Lianne: On a related note, the city of Somerville, Massachusetts recently became one of the first cities to recognize polyamorous relationships. And so as we're talking about how the nuclear family is serving the status quo in the state, can you help us envision what the widespread systemic implications might be were such an ordinance adopted on a national level? Like if we get to really imagine, what is the restructuring?

 

Dr. Tallbear: Yeah, I had some critiques of that though, because I know I was reading the ordinance and we were discussing it on my non-monogamous researcher listserv. I think they require only one, two of the people in a like, multiple relationship can actually be married. There's, there's still a privileging of marriage. And there's still couple privileging in that right. But of course, it's still great. Like, there's a lot they’re trying to do. Yeah, but it's really hard. I think. So already, people are looking at the ways in which it's maybe more in the mode of marriage equality, it's doing a little bit, but it's still ultimately reinforcing the kinds of dominance structures we're really trying to push up against. But your question was, if that was implemented in a widespread way, then what?

 

Lianne: Yeah, well, or just if we were able to dismantle the structural hegemony of monogamy, what might the restructuring of society look like? What are some of the places where these systems can be remade that we might know? Right?

 

Dr. Tallbear: Right away, we either have to have marriage among as many people want to be married or no marriage. I mean, right, you know, right away, because one of the chief problems that's gonna come out of this is the fact that only two people can be married no matter what their sex is. So I think that's one of the first things. Also healthcare stuff. And so this is also why people are getting marriage or commitment ceremonies in the states that allow that, right, is that they need healthcare. I mean, we need universal health care. And when we don't have universal health care, when it's tied to jobs, and it's tied to marriage, you're barely going to be able to tweak those systems.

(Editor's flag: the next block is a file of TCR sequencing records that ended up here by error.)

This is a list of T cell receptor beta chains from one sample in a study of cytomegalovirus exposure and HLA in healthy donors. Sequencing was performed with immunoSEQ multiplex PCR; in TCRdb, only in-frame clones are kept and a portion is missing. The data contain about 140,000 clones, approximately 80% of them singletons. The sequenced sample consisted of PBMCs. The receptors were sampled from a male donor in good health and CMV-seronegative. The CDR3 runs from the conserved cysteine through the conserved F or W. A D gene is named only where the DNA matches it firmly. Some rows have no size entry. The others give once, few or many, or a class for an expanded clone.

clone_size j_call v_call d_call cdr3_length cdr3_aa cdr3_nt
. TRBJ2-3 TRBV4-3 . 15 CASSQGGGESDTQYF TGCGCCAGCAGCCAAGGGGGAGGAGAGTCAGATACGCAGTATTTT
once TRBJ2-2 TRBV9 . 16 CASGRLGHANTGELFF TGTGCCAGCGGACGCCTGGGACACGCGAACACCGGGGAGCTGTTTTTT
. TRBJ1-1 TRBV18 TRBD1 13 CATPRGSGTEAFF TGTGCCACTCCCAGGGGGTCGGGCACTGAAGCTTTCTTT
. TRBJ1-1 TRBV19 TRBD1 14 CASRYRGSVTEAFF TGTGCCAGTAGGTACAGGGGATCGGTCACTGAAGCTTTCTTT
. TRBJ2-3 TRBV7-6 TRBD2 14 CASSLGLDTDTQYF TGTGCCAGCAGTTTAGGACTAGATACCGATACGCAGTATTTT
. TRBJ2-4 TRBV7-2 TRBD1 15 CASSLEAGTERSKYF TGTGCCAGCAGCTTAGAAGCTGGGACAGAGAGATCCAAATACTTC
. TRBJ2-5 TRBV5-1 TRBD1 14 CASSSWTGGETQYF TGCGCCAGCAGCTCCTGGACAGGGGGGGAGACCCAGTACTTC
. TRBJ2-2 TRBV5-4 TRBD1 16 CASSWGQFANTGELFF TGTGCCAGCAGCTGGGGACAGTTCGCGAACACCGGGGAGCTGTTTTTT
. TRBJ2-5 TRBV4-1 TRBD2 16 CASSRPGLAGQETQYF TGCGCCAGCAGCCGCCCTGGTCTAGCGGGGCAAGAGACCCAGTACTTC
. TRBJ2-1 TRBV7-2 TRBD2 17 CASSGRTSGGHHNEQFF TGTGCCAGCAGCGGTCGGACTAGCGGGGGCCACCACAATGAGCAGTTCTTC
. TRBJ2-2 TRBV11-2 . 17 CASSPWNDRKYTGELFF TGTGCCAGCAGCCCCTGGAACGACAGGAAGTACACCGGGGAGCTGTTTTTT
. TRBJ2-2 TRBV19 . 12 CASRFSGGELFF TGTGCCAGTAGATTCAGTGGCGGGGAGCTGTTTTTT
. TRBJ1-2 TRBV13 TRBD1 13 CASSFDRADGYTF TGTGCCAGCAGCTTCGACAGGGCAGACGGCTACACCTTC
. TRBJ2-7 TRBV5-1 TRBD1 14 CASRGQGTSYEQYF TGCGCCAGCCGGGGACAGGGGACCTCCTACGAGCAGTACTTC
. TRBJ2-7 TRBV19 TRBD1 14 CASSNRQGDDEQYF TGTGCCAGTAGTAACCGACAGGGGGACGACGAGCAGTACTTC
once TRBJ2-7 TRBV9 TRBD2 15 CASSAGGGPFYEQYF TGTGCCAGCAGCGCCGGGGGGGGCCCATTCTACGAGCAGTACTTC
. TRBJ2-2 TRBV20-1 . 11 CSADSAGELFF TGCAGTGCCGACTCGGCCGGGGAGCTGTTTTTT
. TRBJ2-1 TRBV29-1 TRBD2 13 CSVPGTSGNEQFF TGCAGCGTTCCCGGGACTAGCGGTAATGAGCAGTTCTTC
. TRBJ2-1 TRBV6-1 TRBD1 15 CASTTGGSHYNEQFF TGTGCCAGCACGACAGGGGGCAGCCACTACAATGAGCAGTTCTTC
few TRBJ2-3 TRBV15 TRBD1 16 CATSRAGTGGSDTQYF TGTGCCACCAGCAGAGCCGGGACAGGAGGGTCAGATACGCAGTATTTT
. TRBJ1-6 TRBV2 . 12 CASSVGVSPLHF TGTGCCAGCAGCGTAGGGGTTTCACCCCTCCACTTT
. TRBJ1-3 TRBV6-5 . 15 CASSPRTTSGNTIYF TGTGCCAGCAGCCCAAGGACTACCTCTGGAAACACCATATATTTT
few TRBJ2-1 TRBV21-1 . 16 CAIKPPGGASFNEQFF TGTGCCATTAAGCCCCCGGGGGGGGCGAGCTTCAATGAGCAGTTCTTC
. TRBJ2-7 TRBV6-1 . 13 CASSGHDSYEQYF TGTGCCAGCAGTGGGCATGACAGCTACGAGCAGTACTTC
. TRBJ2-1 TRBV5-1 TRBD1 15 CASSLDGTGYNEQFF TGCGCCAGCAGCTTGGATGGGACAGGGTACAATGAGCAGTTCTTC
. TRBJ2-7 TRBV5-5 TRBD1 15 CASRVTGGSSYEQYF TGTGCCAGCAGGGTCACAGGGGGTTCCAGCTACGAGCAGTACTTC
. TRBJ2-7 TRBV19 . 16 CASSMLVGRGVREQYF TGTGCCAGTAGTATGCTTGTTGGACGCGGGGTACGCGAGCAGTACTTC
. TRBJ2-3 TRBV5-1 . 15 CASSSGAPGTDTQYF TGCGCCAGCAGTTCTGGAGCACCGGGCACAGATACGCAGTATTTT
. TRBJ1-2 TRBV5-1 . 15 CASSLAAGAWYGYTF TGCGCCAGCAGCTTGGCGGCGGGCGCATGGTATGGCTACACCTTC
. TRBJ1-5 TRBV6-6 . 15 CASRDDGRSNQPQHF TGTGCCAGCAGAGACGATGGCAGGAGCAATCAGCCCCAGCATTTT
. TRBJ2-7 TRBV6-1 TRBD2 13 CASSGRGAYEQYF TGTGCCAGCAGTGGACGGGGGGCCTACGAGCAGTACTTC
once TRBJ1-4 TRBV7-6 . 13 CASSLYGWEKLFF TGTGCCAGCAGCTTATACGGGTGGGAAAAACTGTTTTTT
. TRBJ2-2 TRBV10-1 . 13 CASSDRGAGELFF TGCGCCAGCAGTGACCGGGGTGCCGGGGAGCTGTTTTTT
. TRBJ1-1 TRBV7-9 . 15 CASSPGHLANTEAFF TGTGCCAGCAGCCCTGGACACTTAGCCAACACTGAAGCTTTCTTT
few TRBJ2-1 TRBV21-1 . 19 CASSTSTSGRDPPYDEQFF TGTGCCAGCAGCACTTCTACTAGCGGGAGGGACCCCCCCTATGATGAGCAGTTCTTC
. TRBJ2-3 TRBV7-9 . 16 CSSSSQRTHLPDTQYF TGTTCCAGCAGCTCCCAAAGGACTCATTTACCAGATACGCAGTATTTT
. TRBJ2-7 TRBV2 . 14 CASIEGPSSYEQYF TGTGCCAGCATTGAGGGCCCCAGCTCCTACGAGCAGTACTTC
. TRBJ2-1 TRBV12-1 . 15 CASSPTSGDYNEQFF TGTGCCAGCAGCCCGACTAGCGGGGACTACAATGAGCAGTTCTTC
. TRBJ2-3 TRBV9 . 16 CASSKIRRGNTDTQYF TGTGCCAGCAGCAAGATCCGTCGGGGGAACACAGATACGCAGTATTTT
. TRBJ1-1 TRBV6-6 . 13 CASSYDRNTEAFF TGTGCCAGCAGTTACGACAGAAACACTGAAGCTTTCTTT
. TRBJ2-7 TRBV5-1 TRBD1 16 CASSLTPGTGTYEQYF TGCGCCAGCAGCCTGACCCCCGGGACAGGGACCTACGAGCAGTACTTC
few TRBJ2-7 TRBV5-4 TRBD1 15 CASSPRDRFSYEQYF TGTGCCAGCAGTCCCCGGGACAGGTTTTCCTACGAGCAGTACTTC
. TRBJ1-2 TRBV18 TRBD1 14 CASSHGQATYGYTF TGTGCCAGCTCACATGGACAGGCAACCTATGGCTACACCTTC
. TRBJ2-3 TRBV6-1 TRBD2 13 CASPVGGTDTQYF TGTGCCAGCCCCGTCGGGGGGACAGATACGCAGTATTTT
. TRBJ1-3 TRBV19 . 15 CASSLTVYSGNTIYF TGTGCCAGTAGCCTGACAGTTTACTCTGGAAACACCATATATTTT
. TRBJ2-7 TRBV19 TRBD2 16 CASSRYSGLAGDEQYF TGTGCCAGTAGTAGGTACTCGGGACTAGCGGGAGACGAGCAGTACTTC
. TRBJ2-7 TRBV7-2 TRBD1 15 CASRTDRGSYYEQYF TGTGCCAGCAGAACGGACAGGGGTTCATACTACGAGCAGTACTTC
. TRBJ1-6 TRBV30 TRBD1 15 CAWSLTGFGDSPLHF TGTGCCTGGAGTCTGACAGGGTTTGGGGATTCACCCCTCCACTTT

Lianne: Right. It's all about the privatization is what we're talking about. So that if you can extend your kin network, which I want to talk about what that means more, yeah, I think that point that you have been making of just how the state is set up, when we don't have the social fabrics or the universal health care in place to support individuals, then that also kind of strong-arms us into these, these partnerships. And so part of perhaps making space for reimagining relationality between people will require like more of a social network and a state network that is supporting basic human needs. So that it's not, it's not just about survival that you're not mating to survive. 

 

Dr. Tallbear: Mmhmm.

 

Lianne: Um, you've spoken about language before. And of course, you know, we're using English, the colonizing language, that is limiting in so many ways. And so I'm curious if there is any Dakota language that you would share with us that has a more expansive view about some of the ideas that we're talking about.